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» Futures: Ronnie Harrison

Though teammate Minkah Fitzpatrick gets more headlines, the other Alabama safety prospect in this year's draft deserves plenty of attention too.

17 Sep 2012

One Foot Inbounds: The Sack of Troy

by Matt Hinton

It's no great feat of analysis to point out what went wrong after it's gone wrong –- 20/20 hindsight and all that -– but it was also no secret coming into the season that USC's glaring weakness as a national contender was its defensive line. Read those season previews closely enough, somewhere down in the footnotes beneath odes to quarterback Matt Barkley and his world-class wide receivers, and you'll find it. That concern only deepened when senior defensive end Devon Kennard was ruled out for the year in preseason drills, leaving one returning starter along the front four, Wes Horton, who was subsequently injured himself in the Trojans' win over Syracuse. So it probably should not have come as any surprise that Stanford, nouveau beacon of old-school, salt-of-the-earth power running, turned out to be the opponent that exploited it.

True, the Cardinal came into Saturday with lingering questions of their own about replacing a pair of All-American mainstays on the offensive line (David DeCastro and Jonathan Martin) who went among the top 45 picks of the draft. As did departed tight end Coby Fleener. And of course no one had had any good idea how defenses would react against the run without Andrew Luck's $14 million arm to account for. As it turns out, the answer is that it doesn't matter how they're going to react, because Stanford is still going to run over them, anyway.

Against USC, the Cardinal pounded out 202 yards on the ground, the vast majority courtesy of the resident workhorse, Stepfan Taylor, who broke a 59-yard touchdown run in the first half and averaged 5.7 for the night on 27 carries. His success early on, against an inexperienced front besieged by injuries and NCAA-mandated scholarship cuts, made life much easier for Luck's successor at quarterback, Josh Nunes, who rebounded from a pair of interceptions in the first half with a pair of touchdown passes in the second. USC rotated just six defensive linemen all game; Stanford held the ball for more than 19 minutes after halftime to USC's eleven, and outscored the Trojans in that span 14-0.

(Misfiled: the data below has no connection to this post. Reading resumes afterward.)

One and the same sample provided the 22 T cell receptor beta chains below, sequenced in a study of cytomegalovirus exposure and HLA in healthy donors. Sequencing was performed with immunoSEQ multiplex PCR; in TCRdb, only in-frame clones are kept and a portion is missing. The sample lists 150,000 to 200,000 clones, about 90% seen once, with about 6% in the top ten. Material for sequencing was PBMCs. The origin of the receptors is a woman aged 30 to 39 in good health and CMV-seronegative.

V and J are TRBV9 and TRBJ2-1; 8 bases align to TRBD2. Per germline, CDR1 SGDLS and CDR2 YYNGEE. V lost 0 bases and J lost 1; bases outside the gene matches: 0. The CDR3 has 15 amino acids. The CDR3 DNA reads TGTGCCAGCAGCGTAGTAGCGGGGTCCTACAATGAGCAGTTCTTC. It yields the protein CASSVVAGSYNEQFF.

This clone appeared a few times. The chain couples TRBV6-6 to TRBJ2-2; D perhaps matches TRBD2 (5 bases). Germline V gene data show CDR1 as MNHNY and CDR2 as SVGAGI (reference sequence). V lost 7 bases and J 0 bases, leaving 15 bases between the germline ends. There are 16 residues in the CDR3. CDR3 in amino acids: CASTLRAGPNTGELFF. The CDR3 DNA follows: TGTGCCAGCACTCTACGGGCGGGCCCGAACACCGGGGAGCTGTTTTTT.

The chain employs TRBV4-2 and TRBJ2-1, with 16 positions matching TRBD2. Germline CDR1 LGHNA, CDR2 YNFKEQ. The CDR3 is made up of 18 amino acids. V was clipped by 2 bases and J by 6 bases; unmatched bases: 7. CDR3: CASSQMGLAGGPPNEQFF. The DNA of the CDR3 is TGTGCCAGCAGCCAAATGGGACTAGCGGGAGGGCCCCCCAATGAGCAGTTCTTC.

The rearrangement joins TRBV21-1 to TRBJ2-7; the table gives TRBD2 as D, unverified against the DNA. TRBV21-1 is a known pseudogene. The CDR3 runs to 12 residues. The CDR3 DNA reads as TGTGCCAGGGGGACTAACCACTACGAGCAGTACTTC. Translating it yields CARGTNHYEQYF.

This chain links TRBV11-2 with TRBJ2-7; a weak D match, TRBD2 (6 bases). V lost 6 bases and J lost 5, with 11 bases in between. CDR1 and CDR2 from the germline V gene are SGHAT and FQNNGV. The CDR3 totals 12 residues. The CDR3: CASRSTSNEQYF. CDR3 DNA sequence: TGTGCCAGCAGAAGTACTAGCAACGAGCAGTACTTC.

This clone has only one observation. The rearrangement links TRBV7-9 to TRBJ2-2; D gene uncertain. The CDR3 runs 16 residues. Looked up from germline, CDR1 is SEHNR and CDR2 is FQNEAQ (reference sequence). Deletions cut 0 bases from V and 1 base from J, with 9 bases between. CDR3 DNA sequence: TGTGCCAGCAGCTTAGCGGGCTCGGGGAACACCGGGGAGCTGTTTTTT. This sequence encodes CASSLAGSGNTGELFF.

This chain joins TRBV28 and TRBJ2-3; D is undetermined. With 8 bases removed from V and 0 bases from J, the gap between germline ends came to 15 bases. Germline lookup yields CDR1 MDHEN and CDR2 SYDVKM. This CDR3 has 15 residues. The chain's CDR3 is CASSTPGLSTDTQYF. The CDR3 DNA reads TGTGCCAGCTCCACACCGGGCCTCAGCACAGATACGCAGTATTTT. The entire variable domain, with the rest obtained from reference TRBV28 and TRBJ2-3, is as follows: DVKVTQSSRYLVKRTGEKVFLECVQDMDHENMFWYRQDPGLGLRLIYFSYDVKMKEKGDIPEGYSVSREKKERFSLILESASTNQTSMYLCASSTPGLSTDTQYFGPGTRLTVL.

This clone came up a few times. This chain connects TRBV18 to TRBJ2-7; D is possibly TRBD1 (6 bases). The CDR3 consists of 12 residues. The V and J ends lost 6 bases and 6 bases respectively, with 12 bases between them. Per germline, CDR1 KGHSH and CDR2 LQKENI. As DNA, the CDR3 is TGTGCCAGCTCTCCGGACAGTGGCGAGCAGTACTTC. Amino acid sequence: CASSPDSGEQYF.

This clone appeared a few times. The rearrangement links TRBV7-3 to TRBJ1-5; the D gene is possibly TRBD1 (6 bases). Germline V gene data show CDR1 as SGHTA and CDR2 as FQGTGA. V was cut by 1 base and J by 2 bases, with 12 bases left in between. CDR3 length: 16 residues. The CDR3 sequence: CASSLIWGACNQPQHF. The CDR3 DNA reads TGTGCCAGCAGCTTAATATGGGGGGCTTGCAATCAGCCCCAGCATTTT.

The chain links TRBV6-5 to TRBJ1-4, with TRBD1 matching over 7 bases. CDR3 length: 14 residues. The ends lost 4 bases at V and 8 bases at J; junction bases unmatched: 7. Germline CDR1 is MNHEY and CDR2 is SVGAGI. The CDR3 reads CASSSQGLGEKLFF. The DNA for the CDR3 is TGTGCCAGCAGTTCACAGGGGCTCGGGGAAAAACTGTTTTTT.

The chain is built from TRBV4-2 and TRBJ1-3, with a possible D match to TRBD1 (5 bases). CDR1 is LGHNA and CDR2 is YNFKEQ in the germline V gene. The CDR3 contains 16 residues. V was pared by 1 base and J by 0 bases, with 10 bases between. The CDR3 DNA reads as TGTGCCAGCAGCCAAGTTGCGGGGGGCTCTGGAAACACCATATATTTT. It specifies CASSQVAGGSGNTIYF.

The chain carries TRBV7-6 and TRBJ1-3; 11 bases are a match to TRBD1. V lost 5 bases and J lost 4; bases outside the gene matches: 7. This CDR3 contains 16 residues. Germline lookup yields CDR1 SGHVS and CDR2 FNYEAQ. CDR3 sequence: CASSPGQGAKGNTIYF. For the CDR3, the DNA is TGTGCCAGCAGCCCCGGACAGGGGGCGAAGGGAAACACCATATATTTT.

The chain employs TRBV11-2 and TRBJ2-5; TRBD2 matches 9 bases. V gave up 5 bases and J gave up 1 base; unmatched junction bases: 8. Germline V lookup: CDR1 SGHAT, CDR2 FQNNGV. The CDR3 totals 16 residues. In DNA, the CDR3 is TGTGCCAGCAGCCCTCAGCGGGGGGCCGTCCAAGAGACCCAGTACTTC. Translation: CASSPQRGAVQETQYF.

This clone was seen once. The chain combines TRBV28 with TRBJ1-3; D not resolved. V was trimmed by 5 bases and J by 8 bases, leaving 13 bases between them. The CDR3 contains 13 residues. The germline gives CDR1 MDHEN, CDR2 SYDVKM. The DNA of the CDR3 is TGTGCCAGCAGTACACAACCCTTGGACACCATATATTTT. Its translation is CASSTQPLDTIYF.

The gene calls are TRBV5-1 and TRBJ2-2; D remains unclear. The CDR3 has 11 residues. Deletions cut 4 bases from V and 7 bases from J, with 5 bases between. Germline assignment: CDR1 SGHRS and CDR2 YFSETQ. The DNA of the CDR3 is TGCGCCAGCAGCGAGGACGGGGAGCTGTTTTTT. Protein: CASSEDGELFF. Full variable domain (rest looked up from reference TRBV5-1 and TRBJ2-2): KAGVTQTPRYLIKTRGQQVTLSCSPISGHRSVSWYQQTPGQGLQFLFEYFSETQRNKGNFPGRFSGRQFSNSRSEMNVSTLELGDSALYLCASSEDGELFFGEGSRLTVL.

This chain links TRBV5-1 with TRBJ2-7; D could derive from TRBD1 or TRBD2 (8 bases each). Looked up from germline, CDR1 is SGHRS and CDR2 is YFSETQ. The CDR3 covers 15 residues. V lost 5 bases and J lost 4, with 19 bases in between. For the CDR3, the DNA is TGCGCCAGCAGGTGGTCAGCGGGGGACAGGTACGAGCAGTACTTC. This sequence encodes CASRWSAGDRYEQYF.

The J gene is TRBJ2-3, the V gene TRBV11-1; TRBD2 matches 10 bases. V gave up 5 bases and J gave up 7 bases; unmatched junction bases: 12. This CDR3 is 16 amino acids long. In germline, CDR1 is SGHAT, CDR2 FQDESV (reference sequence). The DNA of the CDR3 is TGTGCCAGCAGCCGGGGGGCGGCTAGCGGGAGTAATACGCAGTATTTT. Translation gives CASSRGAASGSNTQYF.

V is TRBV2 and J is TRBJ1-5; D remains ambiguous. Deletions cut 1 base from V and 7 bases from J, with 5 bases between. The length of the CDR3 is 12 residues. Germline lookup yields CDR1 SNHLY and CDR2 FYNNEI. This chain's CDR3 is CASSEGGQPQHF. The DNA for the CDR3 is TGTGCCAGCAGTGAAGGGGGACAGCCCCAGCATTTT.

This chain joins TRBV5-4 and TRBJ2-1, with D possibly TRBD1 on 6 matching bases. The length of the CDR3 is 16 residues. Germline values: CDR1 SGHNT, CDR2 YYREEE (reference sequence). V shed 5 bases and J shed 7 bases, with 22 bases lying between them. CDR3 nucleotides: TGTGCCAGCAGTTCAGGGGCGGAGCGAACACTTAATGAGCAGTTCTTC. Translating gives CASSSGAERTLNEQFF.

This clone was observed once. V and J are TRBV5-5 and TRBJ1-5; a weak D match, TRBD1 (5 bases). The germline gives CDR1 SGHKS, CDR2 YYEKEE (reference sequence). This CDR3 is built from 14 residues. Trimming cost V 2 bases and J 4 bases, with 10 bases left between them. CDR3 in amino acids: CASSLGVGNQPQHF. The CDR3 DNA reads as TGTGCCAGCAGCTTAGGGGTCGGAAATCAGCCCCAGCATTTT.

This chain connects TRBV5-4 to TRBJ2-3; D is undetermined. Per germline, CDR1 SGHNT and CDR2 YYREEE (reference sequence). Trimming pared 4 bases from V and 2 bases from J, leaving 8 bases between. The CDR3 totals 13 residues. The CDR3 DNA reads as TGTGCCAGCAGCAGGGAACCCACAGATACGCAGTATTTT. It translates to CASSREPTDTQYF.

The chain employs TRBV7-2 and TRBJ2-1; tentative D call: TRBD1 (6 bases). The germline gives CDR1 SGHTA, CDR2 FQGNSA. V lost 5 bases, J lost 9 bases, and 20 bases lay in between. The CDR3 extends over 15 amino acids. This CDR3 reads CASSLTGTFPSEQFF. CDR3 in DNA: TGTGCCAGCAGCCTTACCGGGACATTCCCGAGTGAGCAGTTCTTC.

The part of that equation that was surprising was the gradual, but readily apparent, collapse of the USC offensive line in front of Barkley. It left the brightest star in college football looking like a sleepwalker who's just awoken to find himself in the middle of a highway. Most glaring was the absence of senior center Khaled Holmes, whose replacement, Cyrus Hobbi, struggled physically with his blocks, and subsequently struggled with everything else -– awkward exchanges with Barkley, tangled feet as Barkley began his drops, a key holding penalty from which the Trojans never recovered on their final, failed drive to tie at the end of the game. But there was more than enough fail up front to go around: altogether, Barkley was sacked five times by five different defenders, and the team as a whole netted 26 yards rushing (including sack yardage) on 28 attempts. After going ahead 14-7 in the second quarter, USC's final nine offensive possessions resulted in four three-and-outs, two interceptions, a fumble, and two turnovers on downs.

With that, Barkley will end his college career 0-4 as a starter against the one-time West Coast whipping boy, and won't even have Luck's presence in the opposing huddle to blame for it. What that says about Barkley's "legacy" or place in the lineage of great Trojan quarterbacks over the past decade, it's still a little too soon to say: the Pac-12 championship, BCS, and Heisman Trophy remain within reach, albeit with a greatly reduced margin of error. The Trojans and Cardinal could very well see each other again in December in the conference championship game. But the record doesn't leave much doubt about which program is built on more solid footing.


  • With Michigan State's 20-3 loss to Notre Dame, the Big Ten's record against teams from other major conferences this season falls to a dismal 4-8, and gets even more dismal when you realize three of those four wins belong to Northwestern, quiet conqueror of Syracuse, Vanderbilt, and Boston College. The only other win in the category: Ohio State's 35-28 escape against California, did nothing to burnish anyone's opinion of the Buckeyes, or of the conference in general -– the latest polls both fail include a single Big Ten team in the top fifteen. Michigan's trip to Notre Dame Saturday is the league's last chance to put a respectable skin on the wall before its members turn the knives on themselves.